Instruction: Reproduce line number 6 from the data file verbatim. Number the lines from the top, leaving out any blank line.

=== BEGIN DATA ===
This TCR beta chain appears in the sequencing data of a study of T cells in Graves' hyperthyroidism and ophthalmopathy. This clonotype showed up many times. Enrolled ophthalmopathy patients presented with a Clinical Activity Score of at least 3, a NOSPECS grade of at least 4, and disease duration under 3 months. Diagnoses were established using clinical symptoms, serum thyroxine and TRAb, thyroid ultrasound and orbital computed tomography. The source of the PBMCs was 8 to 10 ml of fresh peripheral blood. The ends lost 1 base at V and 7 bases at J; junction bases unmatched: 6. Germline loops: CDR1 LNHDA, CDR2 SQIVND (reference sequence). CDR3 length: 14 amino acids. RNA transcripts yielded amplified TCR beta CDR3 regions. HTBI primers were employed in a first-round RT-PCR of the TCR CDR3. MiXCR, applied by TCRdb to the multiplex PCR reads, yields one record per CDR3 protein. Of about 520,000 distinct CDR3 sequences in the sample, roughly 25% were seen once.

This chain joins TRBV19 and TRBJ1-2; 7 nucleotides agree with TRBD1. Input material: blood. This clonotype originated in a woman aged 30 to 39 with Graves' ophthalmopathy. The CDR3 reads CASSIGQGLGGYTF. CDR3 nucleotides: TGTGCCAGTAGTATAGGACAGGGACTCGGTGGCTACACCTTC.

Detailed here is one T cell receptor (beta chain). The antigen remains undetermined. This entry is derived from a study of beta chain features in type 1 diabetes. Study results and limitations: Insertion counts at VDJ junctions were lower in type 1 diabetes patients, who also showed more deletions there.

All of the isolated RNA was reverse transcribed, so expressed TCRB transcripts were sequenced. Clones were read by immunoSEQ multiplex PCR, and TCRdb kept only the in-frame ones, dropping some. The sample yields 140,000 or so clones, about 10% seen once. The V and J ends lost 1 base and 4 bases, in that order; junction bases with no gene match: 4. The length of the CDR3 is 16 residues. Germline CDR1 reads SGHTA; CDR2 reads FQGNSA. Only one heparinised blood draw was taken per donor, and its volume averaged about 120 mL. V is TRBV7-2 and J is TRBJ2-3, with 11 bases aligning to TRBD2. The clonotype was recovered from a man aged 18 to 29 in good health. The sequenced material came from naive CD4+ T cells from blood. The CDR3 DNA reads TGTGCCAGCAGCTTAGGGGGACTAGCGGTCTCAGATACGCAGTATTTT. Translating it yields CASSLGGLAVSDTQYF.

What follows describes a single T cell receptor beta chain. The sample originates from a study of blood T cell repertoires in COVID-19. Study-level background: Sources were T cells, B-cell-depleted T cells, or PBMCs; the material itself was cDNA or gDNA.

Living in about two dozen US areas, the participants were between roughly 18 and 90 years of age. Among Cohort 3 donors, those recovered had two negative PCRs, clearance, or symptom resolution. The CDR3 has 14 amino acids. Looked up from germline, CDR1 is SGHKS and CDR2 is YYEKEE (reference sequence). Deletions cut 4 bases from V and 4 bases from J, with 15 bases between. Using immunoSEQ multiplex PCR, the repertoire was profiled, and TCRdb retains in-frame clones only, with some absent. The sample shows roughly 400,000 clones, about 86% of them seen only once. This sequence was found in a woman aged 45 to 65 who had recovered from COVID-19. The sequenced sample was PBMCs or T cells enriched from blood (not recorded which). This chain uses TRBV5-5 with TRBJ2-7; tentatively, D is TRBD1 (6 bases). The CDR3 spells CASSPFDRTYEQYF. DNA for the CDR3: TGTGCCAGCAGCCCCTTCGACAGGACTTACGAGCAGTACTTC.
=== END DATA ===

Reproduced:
Living in about two dozen US areas, the participants were between roughly 18 and 90 years of age. Among Cohort 3 donors, those recovered had two negative PCRs, clearance, or symptom resolution. The CDR3 has 14 amino acids. Looked up from germline, CDR1 is SGHKS and CDR2 is YYEKEE (reference sequence). Deletions cut 4 bases from V and 4 bases from J, with 15 bases between. Using immunoSEQ multiplex PCR, the repertoire was profiled, and TCRdb retains in-frame clones only, with some absent. The sample shows roughly 400,000 clones, about 86% of them seen only once. This sequence was found in a woman aged 45 to 65 who had recovered from COVID-19. The sequenced sample was PBMCs or T cells enriched from blood (not recorded which). This chain uses TRBV5-5 with TRBJ2-7; tentatively, D is TRBD1 (6 bases). The CDR3 spells CASSPFDRTYEQYF. DNA for the CDR3: TGTGCCAGCAGCCCCTTCGACAGGACTTACGAGCAGTACTTC.